Robin Morrissey as Gabriel is haunting and strangely charismatic as the blank Gabriel, and his scenes with Lily (a passionate Sarah Schoenbeck) and Estelle are very moving, as the three cling to each other in their search for a family and stability. Venice van Someren makes Estelle a convincing adolescent, funny and frustrating, with just the right amount of Bonnie Langford style histrionics to be sweet rather than annoying. Jules Melvin’s performance as housekeeper Mrs Lake is subtle and fun. Her sighs and comments as she watches the Becquets and their antics are a joy, as is the strength of all the female characters.

Director Kate McGregor has created a wonderfully tight and evocative production. The questions about how educated people could embrace Nazi ideals are still puzzling and relevant in today’s political climate, and Moira Buffini’s wise and witty writing is thought provoking without preaching. Gabriel’s illness is described as “something growing in your head” and the word cancer isn’t mentioned, until Von Pfunz, in the middle of a seemingly charming and rational speech, describes Lily a Jew, as the cancer in Jeanne’s house, drawing gasps from the audience.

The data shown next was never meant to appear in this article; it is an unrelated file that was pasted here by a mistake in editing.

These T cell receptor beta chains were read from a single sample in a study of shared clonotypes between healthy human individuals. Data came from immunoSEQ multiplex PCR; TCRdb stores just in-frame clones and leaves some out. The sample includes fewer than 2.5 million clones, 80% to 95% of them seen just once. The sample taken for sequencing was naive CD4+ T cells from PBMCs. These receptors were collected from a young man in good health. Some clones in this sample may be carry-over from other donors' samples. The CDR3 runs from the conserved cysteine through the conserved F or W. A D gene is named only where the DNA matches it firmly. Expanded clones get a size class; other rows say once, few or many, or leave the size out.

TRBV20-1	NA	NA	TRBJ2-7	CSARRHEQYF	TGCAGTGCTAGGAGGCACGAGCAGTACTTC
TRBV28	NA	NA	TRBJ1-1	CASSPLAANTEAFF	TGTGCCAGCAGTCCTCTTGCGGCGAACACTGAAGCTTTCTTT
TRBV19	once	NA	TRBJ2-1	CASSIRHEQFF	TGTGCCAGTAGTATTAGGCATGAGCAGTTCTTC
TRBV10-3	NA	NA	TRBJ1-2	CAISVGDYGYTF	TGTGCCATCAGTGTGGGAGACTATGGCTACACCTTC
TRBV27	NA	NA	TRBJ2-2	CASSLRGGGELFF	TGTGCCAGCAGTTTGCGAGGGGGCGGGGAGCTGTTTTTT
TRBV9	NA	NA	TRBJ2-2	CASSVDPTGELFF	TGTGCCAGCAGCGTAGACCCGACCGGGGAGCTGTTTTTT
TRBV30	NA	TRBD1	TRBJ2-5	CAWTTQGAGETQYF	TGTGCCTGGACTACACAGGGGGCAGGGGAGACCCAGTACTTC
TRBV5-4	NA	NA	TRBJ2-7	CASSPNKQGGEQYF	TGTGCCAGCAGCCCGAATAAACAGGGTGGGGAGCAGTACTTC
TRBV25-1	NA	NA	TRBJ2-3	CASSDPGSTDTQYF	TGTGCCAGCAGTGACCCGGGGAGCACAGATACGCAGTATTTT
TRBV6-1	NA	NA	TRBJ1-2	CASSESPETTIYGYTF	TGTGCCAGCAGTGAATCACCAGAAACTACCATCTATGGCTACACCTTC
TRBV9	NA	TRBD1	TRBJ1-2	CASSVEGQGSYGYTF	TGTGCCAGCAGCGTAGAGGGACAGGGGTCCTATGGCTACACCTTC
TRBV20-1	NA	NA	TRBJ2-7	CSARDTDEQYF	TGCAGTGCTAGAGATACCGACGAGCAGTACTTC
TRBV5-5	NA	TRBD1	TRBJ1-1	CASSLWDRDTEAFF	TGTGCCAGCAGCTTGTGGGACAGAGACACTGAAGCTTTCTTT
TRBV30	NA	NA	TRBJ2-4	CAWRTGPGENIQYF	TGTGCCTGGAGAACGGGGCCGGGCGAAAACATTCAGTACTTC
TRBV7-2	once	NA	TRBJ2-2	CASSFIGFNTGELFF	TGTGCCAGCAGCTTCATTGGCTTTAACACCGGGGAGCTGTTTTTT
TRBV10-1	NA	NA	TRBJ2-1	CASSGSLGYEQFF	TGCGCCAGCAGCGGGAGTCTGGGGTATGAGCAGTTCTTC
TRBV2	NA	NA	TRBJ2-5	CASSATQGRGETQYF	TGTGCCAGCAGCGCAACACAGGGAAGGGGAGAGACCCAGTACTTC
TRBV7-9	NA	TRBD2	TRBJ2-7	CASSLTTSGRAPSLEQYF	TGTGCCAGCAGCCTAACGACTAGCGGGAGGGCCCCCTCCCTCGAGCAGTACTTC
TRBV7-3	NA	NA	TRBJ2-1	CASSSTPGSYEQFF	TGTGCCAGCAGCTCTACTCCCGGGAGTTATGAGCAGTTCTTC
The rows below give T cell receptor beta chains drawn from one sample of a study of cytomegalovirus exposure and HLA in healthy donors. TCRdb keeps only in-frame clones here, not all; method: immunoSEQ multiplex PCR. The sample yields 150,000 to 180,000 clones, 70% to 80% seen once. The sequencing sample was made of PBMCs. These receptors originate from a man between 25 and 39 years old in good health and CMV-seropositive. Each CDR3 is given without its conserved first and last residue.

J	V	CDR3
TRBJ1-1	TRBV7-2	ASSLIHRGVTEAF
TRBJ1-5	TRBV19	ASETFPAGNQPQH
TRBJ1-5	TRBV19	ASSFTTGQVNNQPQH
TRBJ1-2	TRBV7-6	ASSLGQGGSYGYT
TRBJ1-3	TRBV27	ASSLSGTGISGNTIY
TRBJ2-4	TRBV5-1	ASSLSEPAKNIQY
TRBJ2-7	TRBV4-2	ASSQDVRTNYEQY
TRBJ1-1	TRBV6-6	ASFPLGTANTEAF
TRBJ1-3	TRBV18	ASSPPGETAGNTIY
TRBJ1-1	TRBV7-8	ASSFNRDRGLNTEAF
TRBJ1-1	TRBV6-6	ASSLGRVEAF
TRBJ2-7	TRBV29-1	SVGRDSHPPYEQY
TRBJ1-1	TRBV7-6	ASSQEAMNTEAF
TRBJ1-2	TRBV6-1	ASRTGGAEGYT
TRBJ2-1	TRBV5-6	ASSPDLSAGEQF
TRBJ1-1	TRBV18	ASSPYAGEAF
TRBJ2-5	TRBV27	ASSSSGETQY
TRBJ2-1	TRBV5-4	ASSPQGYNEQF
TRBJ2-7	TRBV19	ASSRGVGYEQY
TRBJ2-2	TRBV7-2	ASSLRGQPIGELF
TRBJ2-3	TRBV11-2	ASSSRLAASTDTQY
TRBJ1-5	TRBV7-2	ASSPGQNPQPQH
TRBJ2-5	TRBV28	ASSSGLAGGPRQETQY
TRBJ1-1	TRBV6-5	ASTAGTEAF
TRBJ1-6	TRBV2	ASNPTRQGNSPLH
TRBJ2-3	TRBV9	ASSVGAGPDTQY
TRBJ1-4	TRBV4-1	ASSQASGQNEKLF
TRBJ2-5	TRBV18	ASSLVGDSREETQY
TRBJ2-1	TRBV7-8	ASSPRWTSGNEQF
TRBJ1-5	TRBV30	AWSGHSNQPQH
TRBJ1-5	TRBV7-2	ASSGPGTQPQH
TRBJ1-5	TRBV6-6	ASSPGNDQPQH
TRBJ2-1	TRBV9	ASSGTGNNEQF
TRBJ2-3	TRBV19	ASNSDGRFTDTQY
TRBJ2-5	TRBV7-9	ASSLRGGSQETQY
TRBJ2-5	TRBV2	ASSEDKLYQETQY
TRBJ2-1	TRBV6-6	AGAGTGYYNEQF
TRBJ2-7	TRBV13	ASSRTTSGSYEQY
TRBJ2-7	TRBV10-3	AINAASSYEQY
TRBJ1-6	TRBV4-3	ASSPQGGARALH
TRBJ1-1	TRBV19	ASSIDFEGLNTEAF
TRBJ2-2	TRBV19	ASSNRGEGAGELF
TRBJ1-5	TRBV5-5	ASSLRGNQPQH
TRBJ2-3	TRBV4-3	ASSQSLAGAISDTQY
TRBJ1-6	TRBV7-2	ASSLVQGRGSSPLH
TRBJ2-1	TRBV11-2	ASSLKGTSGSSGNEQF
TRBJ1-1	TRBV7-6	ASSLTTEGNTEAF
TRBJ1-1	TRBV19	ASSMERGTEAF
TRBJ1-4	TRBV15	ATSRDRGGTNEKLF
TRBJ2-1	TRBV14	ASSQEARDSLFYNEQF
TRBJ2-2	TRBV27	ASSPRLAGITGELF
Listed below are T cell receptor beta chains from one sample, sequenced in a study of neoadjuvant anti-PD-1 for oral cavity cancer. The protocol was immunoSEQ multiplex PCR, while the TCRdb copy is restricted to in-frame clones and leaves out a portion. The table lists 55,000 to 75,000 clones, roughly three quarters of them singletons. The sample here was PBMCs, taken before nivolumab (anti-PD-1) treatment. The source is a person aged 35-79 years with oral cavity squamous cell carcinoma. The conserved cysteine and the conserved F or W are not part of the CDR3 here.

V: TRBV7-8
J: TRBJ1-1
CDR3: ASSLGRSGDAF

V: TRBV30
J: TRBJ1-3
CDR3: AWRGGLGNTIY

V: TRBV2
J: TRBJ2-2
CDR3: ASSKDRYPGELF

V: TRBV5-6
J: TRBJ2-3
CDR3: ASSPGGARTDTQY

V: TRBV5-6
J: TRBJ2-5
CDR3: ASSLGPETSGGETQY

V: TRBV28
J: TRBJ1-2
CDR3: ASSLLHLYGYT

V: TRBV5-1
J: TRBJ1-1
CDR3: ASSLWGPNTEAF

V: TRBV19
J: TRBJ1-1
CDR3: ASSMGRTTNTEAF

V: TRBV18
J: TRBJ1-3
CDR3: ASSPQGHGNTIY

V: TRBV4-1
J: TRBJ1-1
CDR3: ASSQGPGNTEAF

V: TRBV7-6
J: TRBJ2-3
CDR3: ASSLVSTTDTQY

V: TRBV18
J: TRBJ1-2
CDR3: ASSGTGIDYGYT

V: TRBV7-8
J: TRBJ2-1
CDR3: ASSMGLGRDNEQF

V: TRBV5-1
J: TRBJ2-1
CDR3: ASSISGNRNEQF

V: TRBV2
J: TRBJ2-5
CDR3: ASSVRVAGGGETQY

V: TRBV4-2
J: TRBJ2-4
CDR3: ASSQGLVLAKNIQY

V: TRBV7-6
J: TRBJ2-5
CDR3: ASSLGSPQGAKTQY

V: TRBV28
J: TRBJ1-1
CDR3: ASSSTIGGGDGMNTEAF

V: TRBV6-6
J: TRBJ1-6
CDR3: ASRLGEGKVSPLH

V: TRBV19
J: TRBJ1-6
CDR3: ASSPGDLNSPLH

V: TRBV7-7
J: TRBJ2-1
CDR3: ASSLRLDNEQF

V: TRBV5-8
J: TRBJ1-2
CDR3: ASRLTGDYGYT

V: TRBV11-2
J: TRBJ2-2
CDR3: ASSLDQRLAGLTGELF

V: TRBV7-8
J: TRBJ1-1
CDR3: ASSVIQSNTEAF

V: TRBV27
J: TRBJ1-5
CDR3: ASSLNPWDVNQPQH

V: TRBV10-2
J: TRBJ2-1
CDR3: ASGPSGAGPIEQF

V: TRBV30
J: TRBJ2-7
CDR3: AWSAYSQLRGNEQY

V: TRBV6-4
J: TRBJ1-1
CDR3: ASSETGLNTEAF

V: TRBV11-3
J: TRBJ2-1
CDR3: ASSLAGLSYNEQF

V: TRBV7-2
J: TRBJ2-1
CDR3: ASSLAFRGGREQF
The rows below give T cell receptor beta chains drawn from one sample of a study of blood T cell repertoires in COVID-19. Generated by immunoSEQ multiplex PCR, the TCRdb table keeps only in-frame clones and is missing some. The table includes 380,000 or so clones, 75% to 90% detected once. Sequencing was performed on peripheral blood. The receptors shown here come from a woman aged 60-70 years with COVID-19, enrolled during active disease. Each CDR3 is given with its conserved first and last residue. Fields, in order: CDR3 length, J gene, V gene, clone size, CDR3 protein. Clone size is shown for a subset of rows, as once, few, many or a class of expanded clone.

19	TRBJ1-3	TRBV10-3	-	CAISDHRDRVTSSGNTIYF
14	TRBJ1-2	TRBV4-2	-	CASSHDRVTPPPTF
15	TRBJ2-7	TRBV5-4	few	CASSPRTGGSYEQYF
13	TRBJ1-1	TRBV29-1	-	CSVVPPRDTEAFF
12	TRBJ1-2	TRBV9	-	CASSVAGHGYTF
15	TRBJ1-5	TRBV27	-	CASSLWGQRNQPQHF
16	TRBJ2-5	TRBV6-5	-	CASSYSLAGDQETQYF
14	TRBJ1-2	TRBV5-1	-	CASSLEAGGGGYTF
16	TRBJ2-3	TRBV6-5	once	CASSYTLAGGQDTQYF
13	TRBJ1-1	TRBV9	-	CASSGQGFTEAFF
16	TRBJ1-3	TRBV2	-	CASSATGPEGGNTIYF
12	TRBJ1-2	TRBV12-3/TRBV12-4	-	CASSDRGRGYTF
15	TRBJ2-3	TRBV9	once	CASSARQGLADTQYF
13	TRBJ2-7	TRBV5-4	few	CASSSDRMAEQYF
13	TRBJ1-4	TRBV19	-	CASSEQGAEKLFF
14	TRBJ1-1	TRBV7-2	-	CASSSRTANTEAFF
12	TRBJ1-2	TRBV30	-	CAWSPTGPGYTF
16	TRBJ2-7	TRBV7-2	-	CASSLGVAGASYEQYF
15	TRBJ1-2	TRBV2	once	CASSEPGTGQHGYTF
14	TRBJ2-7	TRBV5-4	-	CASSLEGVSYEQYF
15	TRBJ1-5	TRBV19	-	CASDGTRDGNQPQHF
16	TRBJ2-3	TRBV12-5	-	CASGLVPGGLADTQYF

Gabriel is still entertaining and full of tension and shocks after 20 years. This UK touring production is a gem, if it’s coming to a theatre near you, get a ticket now. And if it’s not, buy a ticket anyway – it’s worth the journey.

UK Tour Schedule

28 March – 1 April Richmond Theatre

4 – 8 April Liverpool Playhouse

18 – 22 April Theatre Clwyd

24 – 29 April Theatre Royal Windsor

15 – 20 May Yvonne Arnaud Guildford